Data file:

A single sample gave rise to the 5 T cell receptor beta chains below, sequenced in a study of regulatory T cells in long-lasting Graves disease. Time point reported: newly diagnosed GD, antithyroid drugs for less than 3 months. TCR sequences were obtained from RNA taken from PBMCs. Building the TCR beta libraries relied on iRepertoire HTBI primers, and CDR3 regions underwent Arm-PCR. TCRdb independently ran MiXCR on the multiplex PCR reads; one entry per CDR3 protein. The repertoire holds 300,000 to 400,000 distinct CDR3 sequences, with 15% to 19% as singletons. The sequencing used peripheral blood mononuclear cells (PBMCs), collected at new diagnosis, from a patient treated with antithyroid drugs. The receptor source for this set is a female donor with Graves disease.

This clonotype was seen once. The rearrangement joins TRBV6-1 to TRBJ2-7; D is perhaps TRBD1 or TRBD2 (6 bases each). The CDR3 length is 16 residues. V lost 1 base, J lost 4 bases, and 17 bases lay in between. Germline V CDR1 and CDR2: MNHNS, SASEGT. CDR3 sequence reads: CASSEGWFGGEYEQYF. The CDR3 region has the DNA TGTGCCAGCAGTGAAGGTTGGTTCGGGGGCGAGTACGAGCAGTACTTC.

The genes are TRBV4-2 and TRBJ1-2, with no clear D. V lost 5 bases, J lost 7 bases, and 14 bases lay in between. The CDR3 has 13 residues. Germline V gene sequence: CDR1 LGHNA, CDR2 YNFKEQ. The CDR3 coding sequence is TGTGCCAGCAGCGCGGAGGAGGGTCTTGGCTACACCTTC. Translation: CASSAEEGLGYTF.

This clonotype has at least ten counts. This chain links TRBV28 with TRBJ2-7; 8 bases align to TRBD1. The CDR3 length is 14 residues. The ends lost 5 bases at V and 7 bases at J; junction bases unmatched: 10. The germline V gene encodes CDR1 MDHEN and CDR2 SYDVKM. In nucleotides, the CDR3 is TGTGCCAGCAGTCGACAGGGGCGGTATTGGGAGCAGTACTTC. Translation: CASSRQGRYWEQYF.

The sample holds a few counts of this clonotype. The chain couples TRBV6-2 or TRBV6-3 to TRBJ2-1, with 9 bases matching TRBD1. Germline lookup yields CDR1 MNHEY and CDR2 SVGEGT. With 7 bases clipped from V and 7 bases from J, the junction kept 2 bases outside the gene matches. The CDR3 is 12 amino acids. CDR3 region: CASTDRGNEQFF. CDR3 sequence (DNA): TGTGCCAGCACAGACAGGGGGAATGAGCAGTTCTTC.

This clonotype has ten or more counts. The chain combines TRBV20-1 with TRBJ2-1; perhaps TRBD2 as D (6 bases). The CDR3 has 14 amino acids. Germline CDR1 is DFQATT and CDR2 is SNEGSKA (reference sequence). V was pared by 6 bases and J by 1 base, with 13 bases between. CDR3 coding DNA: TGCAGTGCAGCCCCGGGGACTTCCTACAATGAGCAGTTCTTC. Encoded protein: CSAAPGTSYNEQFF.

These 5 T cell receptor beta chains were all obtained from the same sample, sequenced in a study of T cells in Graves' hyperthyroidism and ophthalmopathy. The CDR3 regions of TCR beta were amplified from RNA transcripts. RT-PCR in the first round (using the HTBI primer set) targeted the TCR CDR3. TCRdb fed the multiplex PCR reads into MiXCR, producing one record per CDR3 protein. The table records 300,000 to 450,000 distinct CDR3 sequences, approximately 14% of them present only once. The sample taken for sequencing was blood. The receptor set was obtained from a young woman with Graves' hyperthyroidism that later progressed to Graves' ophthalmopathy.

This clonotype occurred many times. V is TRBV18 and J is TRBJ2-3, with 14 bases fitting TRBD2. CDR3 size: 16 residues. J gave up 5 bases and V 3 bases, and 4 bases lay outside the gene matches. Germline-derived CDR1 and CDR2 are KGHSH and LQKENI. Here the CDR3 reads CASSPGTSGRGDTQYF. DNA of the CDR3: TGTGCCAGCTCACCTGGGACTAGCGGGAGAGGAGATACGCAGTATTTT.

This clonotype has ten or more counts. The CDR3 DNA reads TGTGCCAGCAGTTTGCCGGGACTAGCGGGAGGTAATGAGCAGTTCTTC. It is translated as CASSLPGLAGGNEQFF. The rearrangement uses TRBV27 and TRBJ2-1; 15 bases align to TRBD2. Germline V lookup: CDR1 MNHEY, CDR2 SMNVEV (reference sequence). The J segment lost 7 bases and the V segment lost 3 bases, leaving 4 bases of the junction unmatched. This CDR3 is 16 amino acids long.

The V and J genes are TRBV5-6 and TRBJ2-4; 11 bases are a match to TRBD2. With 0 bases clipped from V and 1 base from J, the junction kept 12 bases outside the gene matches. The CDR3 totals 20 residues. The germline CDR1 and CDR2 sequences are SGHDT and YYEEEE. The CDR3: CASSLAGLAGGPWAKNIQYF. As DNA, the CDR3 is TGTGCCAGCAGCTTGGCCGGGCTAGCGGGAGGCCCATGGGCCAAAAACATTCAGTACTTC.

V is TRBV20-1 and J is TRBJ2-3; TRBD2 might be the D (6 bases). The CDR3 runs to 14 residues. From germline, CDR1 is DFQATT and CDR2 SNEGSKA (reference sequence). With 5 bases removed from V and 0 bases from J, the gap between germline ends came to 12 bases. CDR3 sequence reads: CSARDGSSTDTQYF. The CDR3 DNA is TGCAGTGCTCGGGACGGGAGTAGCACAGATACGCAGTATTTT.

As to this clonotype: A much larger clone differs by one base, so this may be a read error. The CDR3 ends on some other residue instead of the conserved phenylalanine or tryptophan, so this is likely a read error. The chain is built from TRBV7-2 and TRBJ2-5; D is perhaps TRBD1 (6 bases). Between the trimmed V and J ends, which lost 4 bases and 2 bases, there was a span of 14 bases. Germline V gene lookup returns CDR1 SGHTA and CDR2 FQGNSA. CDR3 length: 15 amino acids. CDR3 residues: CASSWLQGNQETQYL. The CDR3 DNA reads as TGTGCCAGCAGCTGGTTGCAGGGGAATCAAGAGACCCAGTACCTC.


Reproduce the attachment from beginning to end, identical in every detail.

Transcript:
A single sample gave rise to the 5 T cell receptor beta chains below, sequenced in a study of regulatory T cells in long-lasting Graves disease. Time point reported: newly diagnosed GD, antithyroid drugs for less than 3 months. TCR sequences were obtained from RNA taken from PBMCs. Building the TCR beta libraries relied on iRepertoire HTBI primers, and CDR3 regions underwent Arm-PCR. TCRdb independently ran MiXCR on the multiplex PCR reads; one entry per CDR3 protein. The repertoire holds 300,000 to 400,000 distinct CDR3 sequences, with 15% to 19% as singletons. The sequencing used peripheral blood mononuclear cells (PBMCs), collected at new diagnosis, from a patient treated with antithyroid drugs. The receptor source for this set is a female donor with Graves disease.

This clonotype was seen once. The rearrangement joins TRBV6-1 to TRBJ2-7; D is perhaps TRBD1 or TRBD2 (6 bases each). The CDR3 length is 16 residues. V lost 1 base, J lost 4 bases, and 17 bases lay in between. Germline V CDR1 and CDR2: MNHNS, SASEGT. CDR3 sequence reads: CASSEGWFGGEYEQYF. The CDR3 region has the DNA TGTGCCAGCAGTGAAGGTTGGTTCGGGGGCGAGTACGAGCAGTACTTC.

The genes are TRBV4-2 and TRBJ1-2, with no clear D. V lost 5 bases, J lost 7 bases, and 14 bases lay in between. The CDR3 has 13 residues. Germline V gene sequence: CDR1 LGHNA, CDR2 YNFKEQ. The CDR3 coding sequence is TGTGCCAGCAGCGCGGAGGAGGGTCTTGGCTACACCTTC. Translation: CASSAEEGLGYTF.

This clonotype has at least ten counts. This chain links TRBV28 with TRBJ2-7; 8 bases align to TRBD1. The CDR3 length is 14 residues. The ends lost 5 bases at V and 7 bases at J; junction bases unmatched: 10. The germline V gene encodes CDR1 MDHEN and CDR2 SYDVKM. In nucleotides, the CDR3 is TGTGCCAGCAGTCGACAGGGGCGGTATTGGGAGCAGTACTTC. Translation: CASSRQGRYWEQYF.

The sample holds a few counts of this clonotype. The chain couples TRBV6-2 or TRBV6-3 to TRBJ2-1, with 9 bases matching TRBD1. Germline lookup yields CDR1 MNHEY and CDR2 SVGEGT. With 7 bases clipped from V and 7 bases from J, the junction kept 2 bases outside the gene matches. The CDR3 is 12 amino acids. CDR3 region: CASTDRGNEQFF. CDR3 sequence (DNA): TGTGCCAGCACAGACAGGGGGAATGAGCAGTTCTTC.

This clonotype has ten or more counts. The chain combines TRBV20-1 with TRBJ2-1; perhaps TRBD2 as D (6 bases). The CDR3 has 14 amino acids. Germline CDR1 is DFQATT and CDR2 is SNEGSKA (reference sequence). V was pared by 6 bases and J by 1 base, with 13 bases between. CDR3 coding DNA: TGCAGTGCAGCCCCGGGGACTTCCTACAATGAGCAGTTCTTC. Encoded protein: CSAAPGTSYNEQFF.

These 5 T cell receptor beta chains were all obtained from the same sample, sequenced in a study of T cells in Graves' hyperthyroidism and ophthalmopathy. The CDR3 regions of TCR beta were amplified from RNA transcripts. RT-PCR in the first round (using the HTBI primer set) targeted the TCR CDR3. TCRdb fed the multiplex PCR reads into MiXCR, producing one record per CDR3 protein. The table records 300,000 to 450,000 distinct CDR3 sequences, approximately 14% of them present only once. The sample taken for sequencing was blood. The receptor set was obtained from a young woman with Graves' hyperthyroidism that later progressed to Graves' ophthalmopathy.

This clonotype occurred many times. V is TRBV18 and J is TRBJ2-3, with 14 bases fitting TRBD2. CDR3 size: 16 residues. J gave up 5 bases and V 3 bases, and 4 bases lay outside the gene matches. Germline-derived CDR1 and CDR2 are KGHSH and LQKENI. Here the CDR3 reads CASSPGTSGRGDTQYF. DNA of the CDR3: TGTGCCAGCTCACCTGGGACTAGCGGGAGAGGAGATACGCAGTATTTT.

This clonotype has ten or more counts. The CDR3 DNA reads TGTGCCAGCAGTTTGCCGGGACTAGCGGGAGGTAATGAGCAGTTCTTC. It is translated as CASSLPGLAGGNEQFF. The rearrangement uses TRBV27 and TRBJ2-1; 15 bases align to TRBD2. Germline V lookup: CDR1 MNHEY, CDR2 SMNVEV (reference sequence). The J segment lost 7 bases and the V segment lost 3 bases, leaving 4 bases of the junction unmatched. This CDR3 is 16 amino acids long.

The V and J genes are TRBV5-6 and TRBJ2-4; 11 bases are a match to TRBD2. With 0 bases clipped from V and 1 base from J, the junction kept 12 bases outside the gene matches. The CDR3 totals 20 residues. The germline CDR1 and CDR2 sequences are SGHDT and YYEEEE. The CDR3: CASSLAGLAGGPWAKNIQYF. As DNA, the CDR3 is TGTGCCAGCAGCTTGGCCGGGCTAGCGGGAGGCCCATGGGCCAAAAACATTCAGTACTTC.

V is TRBV20-1 and J is TRBJ2-3; TRBD2 might be the D (6 bases). The CDR3 runs to 14 residues. From germline, CDR1 is DFQATT and CDR2 SNEGSKA (reference sequence). With 5 bases removed from V and 0 bases from J, the gap between germline ends came to 12 bases. CDR3 sequence reads: CSARDGSSTDTQYF. The CDR3 DNA is TGCAGTGCTCGGGACGGGAGTAGCACAGATACGCAGTATTTT.

As to this clonotype: A much larger clone differs by one base, so this may be a read error. The CDR3 ends on some other residue instead of the conserved phenylalanine or tryptophan, so this is likely a read error. The chain is built from TRBV7-2 and TRBJ2-5; D is perhaps TRBD1 (6 bases). Between the trimmed V and J ends, which lost 4 bases and 2 bases, there was a span of 14 bases. Germline V gene lookup returns CDR1 SGHTA and CDR2 FQGNSA. CDR3 length: 15 amino acids. CDR3 residues: CASSWLQGNQETQYL. The CDR3 DNA reads as TGTGCCAGCAGCTGGTTGCAGGGGAATCAAGAGACCCAGTACCTC.